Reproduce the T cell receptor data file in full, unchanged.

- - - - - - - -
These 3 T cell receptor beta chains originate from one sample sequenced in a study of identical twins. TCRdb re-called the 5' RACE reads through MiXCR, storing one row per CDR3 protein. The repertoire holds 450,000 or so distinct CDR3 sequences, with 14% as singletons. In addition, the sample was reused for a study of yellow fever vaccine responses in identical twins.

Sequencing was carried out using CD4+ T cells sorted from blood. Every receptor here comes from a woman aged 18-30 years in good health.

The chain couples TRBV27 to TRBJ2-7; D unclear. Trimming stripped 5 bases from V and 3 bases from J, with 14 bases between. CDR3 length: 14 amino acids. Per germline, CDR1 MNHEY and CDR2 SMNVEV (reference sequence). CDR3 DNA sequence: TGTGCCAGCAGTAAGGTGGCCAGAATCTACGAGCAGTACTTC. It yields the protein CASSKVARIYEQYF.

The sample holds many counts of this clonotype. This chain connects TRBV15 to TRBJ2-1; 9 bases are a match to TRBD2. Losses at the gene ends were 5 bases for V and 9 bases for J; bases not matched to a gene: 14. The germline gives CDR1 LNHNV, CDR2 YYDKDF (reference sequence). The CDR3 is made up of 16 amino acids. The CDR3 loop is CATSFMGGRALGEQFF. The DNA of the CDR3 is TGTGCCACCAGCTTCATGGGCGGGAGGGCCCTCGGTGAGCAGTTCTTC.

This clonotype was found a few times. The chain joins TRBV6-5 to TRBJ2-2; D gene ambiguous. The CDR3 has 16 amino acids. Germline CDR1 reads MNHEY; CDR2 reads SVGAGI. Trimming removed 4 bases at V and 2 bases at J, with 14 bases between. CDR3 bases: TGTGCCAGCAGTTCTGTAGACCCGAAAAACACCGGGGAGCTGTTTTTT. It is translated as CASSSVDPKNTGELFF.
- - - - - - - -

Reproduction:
These 3 T cell receptor beta chains originate from one sample sequenced in a study of identical twins. TCRdb re-called the 5' RACE reads through MiXCR, storing one row per CDR3 protein. The repertoire holds 450,000 or so distinct CDR3 sequences, with 14% as singletons. In addition, the sample was reused for a study of yellow fever vaccine responses in identical twins.

Sequencing was carried out using CD4+ T cells sorted from blood. Every receptor here comes from a woman aged 18-30 years in good health.

The chain couples TRBV27 to TRBJ2-7; D unclear. Trimming stripped 5 bases from V and 3 bases from J, with 14 bases between. CDR3 length: 14 amino acids. Per germline, CDR1 MNHEY and CDR2 SMNVEV (reference sequence). CDR3 DNA sequence: TGTGCCAGCAGTAAGGTGGCCAGAATCTACGAGCAGTACTTC. It yields the protein CASSKVARIYEQYF.

The sample holds many counts of this clonotype. This chain connects TRBV15 to TRBJ2-1; 9 bases are a match to TRBD2. Losses at the gene ends were 5 bases for V and 9 bases for J; bases not matched to a gene: 14. The germline gives CDR1 LNHNV, CDR2 YYDKDF (reference sequence). The CDR3 is made up of 16 amino acids. The CDR3 loop is CATSFMGGRALGEQFF. The DNA of the CDR3 is TGTGCCACCAGCTTCATGGGCGGGAGGGCCCTCGGTGAGCAGTTCTTC.

This clonotype was found a few times. The chain joins TRBV6-5 to TRBJ2-2; D gene ambiguous. The CDR3 has 16 amino acids. Germline CDR1 reads MNHEY; CDR2 reads SVGAGI. Trimming removed 4 bases at V and 2 bases at J, with 14 bases between. CDR3 bases: TGTGCCAGCAGTTCTGTAGACCCGAAAAACACCGGGGAGCTGTTTTTT. It is translated as CASSSVDPKNTGELFF.